As reported in the Drum, gaming has been on the radar of advertisers for some time, but it seems to have become a more intriguing prospect in the collective consciousness of the industry over the past year or so.
This may be down to technological advances that enable better quality, immersive advertising in-game or a wider reflection of the gaming market’s size, which is expected to reach more than $152bn this year.
High-profile brand activations within games such as Fortnite, the rise of influencers and increasing celebrity involvement in gaming have all propelled the industry into the limelight, but it has been a part of mainstream culture for years and comfortably outstrips both film and music in terms of revenue.
Recently the proliferation of streaming services such as Twitch and the popularity of video game content on YouTube has grabbed the attention of many advertisers.
However, the launch of cloud-gaming platforms such as Google Stadia and Microsoft’s xCloud later this year are likely to represent an inflection point where brands start to view gaming as an important marketing channel that will be a part of their plans.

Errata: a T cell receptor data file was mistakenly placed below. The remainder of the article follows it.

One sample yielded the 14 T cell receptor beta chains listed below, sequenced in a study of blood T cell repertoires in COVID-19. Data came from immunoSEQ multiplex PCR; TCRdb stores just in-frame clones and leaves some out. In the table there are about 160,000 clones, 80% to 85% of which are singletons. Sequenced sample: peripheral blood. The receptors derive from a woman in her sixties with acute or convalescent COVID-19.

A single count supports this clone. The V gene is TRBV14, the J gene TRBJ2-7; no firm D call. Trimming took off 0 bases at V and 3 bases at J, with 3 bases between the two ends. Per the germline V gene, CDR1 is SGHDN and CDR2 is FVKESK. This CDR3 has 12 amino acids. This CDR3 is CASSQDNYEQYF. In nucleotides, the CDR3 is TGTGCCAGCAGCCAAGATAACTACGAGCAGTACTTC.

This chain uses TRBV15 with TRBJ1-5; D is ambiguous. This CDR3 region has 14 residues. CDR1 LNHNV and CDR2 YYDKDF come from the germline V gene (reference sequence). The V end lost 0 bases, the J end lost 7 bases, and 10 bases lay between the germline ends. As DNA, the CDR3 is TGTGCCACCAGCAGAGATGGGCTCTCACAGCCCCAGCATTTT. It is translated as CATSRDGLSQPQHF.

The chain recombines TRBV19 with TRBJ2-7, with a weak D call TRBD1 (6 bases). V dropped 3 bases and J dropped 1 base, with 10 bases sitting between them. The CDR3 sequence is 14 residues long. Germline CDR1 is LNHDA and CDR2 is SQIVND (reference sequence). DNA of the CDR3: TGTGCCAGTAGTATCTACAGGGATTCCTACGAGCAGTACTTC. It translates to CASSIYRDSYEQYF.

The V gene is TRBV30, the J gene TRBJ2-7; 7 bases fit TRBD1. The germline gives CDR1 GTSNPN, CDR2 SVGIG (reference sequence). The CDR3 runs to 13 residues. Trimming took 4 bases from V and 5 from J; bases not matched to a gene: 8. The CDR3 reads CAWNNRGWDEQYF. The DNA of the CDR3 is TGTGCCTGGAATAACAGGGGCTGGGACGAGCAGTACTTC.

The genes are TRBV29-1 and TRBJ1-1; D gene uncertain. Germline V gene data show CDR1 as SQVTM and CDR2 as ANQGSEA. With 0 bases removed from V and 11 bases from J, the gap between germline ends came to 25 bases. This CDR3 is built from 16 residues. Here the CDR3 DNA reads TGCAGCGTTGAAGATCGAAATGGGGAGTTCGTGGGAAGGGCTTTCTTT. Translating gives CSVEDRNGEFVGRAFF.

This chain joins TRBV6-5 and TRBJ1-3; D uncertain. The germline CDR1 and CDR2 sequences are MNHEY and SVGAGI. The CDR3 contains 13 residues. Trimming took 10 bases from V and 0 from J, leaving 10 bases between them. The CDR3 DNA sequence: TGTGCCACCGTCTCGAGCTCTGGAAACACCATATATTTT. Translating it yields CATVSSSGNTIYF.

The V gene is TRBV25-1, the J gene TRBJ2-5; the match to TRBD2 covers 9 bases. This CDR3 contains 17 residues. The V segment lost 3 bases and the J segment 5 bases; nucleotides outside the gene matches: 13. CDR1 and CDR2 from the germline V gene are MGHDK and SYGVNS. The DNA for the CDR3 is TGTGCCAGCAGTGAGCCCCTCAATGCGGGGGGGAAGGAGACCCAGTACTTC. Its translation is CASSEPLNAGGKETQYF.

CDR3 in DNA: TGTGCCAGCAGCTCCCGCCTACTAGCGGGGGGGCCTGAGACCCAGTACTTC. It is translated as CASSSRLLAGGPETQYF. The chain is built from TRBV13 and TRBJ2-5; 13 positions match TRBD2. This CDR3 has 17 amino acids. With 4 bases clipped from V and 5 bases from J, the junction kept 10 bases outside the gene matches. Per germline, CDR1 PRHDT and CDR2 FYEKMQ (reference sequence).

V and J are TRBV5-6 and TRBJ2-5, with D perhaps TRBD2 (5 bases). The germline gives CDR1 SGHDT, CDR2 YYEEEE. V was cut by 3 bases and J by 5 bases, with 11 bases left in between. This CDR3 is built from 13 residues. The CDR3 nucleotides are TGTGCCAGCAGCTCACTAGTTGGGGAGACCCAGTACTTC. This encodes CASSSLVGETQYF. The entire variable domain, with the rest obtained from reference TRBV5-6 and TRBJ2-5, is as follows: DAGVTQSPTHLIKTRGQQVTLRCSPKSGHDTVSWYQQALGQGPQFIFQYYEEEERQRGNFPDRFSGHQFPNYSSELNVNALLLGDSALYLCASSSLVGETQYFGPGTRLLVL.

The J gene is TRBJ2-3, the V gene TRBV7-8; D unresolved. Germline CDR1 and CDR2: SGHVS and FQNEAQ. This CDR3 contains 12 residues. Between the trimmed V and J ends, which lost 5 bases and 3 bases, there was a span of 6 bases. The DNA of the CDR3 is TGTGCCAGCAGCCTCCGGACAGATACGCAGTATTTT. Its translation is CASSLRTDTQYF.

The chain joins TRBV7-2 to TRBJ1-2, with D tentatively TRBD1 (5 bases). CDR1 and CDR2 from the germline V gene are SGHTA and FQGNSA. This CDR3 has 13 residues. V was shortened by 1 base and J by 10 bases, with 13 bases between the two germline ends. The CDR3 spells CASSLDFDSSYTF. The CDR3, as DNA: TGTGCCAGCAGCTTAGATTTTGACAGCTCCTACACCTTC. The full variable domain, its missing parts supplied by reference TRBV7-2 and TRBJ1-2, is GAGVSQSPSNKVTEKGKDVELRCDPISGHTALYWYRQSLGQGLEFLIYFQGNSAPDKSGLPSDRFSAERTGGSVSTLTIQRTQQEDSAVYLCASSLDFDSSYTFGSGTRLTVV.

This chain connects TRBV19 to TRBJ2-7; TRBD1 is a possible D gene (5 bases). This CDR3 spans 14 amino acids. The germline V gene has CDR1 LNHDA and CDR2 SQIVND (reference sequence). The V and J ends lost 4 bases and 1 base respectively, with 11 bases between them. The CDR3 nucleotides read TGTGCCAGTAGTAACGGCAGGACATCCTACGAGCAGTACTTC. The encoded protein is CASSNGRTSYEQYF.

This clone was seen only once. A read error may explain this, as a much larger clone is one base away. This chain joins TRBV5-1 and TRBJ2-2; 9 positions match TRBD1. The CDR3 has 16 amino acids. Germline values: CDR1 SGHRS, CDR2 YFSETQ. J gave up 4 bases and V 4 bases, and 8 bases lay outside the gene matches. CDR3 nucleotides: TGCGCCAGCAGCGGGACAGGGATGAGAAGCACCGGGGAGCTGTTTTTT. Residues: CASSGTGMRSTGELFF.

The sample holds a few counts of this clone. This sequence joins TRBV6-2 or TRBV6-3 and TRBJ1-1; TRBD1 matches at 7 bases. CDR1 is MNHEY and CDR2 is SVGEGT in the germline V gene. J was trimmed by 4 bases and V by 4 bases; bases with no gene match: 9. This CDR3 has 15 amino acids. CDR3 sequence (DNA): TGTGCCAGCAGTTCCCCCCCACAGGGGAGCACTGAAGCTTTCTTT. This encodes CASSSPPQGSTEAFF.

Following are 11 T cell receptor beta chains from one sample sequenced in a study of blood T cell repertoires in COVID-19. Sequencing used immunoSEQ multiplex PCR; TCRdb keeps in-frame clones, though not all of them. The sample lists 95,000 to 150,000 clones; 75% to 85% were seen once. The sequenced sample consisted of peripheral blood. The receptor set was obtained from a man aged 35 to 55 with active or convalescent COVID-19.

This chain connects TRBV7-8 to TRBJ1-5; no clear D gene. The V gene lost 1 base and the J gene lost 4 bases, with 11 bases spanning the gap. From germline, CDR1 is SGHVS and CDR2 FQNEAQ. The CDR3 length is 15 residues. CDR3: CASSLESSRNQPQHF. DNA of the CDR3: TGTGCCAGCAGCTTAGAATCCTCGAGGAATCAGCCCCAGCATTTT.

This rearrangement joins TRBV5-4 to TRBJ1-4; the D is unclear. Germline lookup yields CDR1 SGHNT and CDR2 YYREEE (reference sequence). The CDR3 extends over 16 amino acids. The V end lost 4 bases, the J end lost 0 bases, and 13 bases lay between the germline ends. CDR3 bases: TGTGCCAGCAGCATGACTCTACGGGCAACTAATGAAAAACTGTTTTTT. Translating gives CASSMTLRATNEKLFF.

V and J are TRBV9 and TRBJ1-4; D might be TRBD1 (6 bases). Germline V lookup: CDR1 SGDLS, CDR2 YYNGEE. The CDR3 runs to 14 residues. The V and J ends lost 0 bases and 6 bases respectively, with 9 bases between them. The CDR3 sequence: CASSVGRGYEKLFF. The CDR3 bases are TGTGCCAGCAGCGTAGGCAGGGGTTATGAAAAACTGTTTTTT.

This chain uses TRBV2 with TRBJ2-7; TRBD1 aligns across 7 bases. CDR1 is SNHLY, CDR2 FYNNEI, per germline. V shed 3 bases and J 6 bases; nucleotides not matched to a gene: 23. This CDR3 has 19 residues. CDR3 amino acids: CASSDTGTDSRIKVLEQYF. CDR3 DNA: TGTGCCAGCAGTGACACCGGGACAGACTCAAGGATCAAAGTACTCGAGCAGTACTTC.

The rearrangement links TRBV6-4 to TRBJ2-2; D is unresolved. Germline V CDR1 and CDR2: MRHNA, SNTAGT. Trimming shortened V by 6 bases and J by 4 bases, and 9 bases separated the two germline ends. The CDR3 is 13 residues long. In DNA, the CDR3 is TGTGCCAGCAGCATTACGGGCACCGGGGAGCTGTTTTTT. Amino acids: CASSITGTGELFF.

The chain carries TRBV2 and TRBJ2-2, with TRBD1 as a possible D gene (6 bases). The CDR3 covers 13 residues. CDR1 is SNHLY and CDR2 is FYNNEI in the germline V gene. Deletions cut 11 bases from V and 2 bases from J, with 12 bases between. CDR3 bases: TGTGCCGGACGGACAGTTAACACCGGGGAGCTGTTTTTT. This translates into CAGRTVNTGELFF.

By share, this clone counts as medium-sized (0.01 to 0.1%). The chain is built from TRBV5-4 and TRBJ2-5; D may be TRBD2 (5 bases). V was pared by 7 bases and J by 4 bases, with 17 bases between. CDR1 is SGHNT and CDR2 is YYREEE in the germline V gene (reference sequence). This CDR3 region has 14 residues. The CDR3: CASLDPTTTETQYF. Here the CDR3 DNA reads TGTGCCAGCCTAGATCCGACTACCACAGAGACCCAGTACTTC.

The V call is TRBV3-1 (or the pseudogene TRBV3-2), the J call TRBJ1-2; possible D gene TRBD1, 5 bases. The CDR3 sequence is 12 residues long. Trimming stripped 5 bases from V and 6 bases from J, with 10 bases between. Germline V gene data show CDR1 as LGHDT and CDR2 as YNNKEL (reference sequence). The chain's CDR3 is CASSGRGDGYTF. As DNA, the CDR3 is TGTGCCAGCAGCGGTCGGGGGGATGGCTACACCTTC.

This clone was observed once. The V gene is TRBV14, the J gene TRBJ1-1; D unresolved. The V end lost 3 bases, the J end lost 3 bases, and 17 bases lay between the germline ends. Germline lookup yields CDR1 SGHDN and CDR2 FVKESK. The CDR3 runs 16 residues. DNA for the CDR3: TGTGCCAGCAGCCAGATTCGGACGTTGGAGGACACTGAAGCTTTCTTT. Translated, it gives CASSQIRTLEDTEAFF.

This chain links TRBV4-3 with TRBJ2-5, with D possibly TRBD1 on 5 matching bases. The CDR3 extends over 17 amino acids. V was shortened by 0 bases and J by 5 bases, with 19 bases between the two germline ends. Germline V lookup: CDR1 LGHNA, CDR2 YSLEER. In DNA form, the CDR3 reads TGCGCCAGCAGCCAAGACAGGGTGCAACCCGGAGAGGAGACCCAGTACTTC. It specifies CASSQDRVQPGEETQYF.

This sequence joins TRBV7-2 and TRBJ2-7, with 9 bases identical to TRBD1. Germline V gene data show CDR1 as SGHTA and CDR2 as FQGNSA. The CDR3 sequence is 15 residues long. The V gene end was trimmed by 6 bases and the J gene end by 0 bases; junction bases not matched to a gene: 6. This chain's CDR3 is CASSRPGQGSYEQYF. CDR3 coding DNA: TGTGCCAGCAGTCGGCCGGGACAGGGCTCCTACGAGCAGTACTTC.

Digital ad spend hit a staggering £13.4bn in the UK last year against a backdrop of falling audiences in traditional channels such as TV and radio, and a growing appetite for more transparency, tracking and reporting.
Evidently the future of advertising lies in the digital world and that is precisely why gaming is such an appealing prospect – 86% of global internet users play games on at least one of their devices, whether that’s a smartphone, PC or console.
In-game advertising already offers brands a valuable opportunity to reach engaged users, whether they are fully immersed in the gaming experience themselves or watching their favourite esports events and influencers in action online.
And cloud-gaming platforms will take that experience to the next level, making it more affordable and accessible for players and opening the door for advertisers to an ‘unreachable audience’ in numbers that have never been seen before.
This article first appeared on the Drum and was written by James Draper, who is the chief executive officer at Bidstack.
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